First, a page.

Tapping into local skills to help regional communities thrive

By: Sam Kane   |   President, Golden Square Pool -Bendigo VIC

It was the summer of 2012. I was 14, school had just broken for the holidays, and for the next six weeks, I had my sights set on one thing – day after day at my local pool.

It’s a pastime every single one of us can relate to – riding the bike down the road, towel over the shoulder, sun beating onto your forehead and endless lollies and ice creams from the kiosk. Since 1918, people in my suburb of Golden Square in Bendigo, Victoria had been doing just that – and with it, creating endless memories.

However, that summer – there wasn’t a pool for me or anyone else to dive into. Instead, it had been closed by our local council, taking away the much-loved heart of our community.

In response, a group of neighbours got together and wrote letters, put ribbons on fences and advocated council, in the hope of changing the decision. After four months of tireless work, councillors voted to reopen our swimming pool, but on two conditions – that we, as a community, managed it entirely as volunteers, and that we made it successful again.

It was a hard slog – fundraising at a grassroots level, undertaking maintenance and gaining support, not to mention learning how to run an aquatic facility overnight. But succeed our little team of 20 did – re-opening our gathering space in 2013, and with it, re-establishing the summer rite of passage that was so important to our community.

Fast forward seven years and our mighty Golden Square Pool is stronger than ever. Our team of 90 volunteers aged 5-85 have saved the pool from closure twice again, welcomed 108,000 locals through the gates, and invested in the facility – transforming it into a vibrant, diverse and inclusive space for all, unlike anything else.

In 2018 when I was 19 – my first year of university and five years into our pool journey, I took on the role of President of our organisation. My move from afternoon kiosk volunteer to leader was something quite unexpected – sure, I’d taken on different leadership roles while I was at school, but this was next level. I remember feeling like I wasn’t capable, nor could I possibly lead our team.

But I took it one day and step at a time, relying on the volunteers around me to make sure that together, as a community – we could take our pool into the next phase of its life. At times I remember the difficulties I was faced with – having to lead, while I was still trying to learn.

To share our community’s story and continue to grow my own skills, last year I submitted a piece into ABC’s Heywire storytelling competition – and was privileged to be one of 55 national winners to attend the Heywire Regional Youth Summit in Canberra earlier this year.

Here, I met many remarkable young people, each making a difference in their local communities and who held dreams for a better regional Australia. After some big picture brainstorming, we broke off into six groups centred on key issues we identified as most pressing for young people and our communities.

My group focussed on the theme of ‘community resilience’ – in creating sustainable communities that look after one another, foster knowledge, and engage local resources. From this, we developed a program called Skillin’ It.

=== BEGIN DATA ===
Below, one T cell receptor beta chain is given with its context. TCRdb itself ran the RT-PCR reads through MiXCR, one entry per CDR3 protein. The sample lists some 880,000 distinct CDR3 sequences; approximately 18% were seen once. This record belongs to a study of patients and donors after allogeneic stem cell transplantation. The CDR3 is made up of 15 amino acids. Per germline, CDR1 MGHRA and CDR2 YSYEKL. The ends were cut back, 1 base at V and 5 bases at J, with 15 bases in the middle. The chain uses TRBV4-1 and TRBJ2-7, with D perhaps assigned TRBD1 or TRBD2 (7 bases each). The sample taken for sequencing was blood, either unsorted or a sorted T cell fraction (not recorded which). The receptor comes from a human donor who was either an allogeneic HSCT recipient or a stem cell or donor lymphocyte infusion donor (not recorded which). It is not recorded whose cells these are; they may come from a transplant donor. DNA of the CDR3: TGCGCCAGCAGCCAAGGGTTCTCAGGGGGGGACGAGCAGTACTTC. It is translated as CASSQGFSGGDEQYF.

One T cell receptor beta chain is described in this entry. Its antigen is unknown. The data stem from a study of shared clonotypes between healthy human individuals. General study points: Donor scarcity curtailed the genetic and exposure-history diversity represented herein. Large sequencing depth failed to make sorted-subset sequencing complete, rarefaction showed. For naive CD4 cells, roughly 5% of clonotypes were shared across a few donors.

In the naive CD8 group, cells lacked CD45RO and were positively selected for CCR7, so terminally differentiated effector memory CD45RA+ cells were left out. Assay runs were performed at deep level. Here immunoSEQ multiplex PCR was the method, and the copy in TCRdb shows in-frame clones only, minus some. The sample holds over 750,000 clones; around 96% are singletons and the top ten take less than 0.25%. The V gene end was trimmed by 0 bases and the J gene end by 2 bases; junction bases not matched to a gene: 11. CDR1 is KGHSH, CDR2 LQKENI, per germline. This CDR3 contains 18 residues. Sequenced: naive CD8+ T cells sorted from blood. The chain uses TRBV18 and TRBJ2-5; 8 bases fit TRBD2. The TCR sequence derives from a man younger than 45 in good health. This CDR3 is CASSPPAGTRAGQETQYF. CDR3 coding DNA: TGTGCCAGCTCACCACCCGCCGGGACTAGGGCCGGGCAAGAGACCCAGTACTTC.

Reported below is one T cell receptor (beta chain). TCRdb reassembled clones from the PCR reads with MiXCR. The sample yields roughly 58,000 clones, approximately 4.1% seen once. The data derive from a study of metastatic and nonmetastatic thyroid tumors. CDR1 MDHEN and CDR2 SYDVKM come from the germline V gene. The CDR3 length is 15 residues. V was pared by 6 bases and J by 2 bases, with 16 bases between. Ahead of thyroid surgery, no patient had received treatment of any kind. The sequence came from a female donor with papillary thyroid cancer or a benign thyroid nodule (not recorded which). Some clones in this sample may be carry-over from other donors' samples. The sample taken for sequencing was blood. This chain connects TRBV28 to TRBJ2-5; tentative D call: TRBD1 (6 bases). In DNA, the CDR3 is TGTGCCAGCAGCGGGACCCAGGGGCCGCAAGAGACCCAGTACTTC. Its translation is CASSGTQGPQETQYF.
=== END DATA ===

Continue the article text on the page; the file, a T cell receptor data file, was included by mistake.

At its heart, this initiative aims to create what we believed was key to ensuring a resilient community – a grassroots culture where skills and information can be shared between all ages, links can be made and opportunities established, to help ensure our towns and cities are creative, adaptable, collaborative and prioritised their best asset – the generosity of people.

There’s a hope of people coming together as one community, starting conversations, and passing on knowledge, to help improve each other’s lives.

After we presented this vision in Parliament House – not-for-profits could apply for funding to implement the idea in their regional communities, thanks to the Foundation for Rural & Regional Renewal.

Six community groups from around the country, including in my home of Bendigo, received funding to adapt Skillin’ It – and over the next 12-months, will take it in directions we could never have anticipated. From festivals to school programs, it will now inspire regional communities to solve locally identified problems their way through the power of sharing and uniting.

I’m thrilled that it’s also being implemented in my own community, and that I can play a part in seeing an idea, that was developed around a table in Canberra, positively-impact the lives of others. In many ways it’s the program I wish I had here in Bendigo years ago, to help me tackle my role and make my community a better place.

Upon reflection, the time we’re currently living in makes such a program that much more important. While COVID-19 is placing a devastating toll on our health and economy – our community and social lives have been reimagined, and I believe something like this could be key in helping people reconnect and reinvent how they live and communicate as one collective. Moving forward, people should be at the centre, and our community’s wellbeing – its creation and retention, at the heart.

What I’ve learnt throughout my work over many years is you can’t discount the power of local communities coming together, because when they do – extraordinary things can, and do, happen.

My life has been changed by that fact – and I know, through programs just like Skillin’ It, others’ can be too.

See the recent round of FRRR-ABC Heywire grants.

Sep. 23, 2020

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